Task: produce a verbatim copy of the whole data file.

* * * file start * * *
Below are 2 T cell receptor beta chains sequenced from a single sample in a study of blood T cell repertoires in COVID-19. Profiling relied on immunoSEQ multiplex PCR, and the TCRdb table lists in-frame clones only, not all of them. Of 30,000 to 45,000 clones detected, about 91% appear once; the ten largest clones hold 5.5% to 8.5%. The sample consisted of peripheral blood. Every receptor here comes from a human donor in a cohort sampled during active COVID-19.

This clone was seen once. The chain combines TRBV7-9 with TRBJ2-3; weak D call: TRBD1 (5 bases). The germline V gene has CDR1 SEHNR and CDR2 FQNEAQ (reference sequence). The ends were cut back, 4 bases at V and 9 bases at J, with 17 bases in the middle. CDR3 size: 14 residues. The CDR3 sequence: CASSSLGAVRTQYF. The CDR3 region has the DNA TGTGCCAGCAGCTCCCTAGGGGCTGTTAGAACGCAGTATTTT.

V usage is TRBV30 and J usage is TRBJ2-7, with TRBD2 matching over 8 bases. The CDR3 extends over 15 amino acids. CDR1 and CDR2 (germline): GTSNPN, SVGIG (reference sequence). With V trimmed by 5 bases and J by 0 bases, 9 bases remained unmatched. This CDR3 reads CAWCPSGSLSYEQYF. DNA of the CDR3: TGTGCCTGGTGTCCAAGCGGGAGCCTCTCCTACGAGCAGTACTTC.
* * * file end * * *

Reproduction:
Below are 2 T cell receptor beta chains sequenced from a single sample in a study of blood T cell repertoires in COVID-19. Profiling relied on immunoSEQ multiplex PCR, and the TCRdb table lists in-frame clones only, not all of them. Of 30,000 to 45,000 clones detected, about 91% appear once; the ten largest clones hold 5.5% to 8.5%. The sample consisted of peripheral blood. Every receptor here comes from a human donor in a cohort sampled during active COVID-19.

This clone was seen once. The chain combines TRBV7-9 with TRBJ2-3; weak D call: TRBD1 (5 bases). The germline V gene has CDR1 SEHNR and CDR2 FQNEAQ (reference sequence). The ends were cut back, 4 bases at V and 9 bases at J, with 17 bases in the middle. CDR3 size: 14 residues. The CDR3 sequence: CASSSLGAVRTQYF. The CDR3 region has the DNA TGTGCCAGCAGCTCCCTAGGGGCTGTTAGAACGCAGTATTTT.

V usage is TRBV30 and J usage is TRBJ2-7, with TRBD2 matching over 8 bases. The CDR3 extends over 15 amino acids. CDR1 and CDR2 (germline): GTSNPN, SVGIG (reference sequence). With V trimmed by 5 bases and J by 0 bases, 9 bases remained unmatched. This CDR3 reads CAWCPSGSLSYEQYF. DNA of the CDR3: TGTGCCTGGTGTCCAAGCGGGAGCCTCTCCTACGAGCAGTACTTC.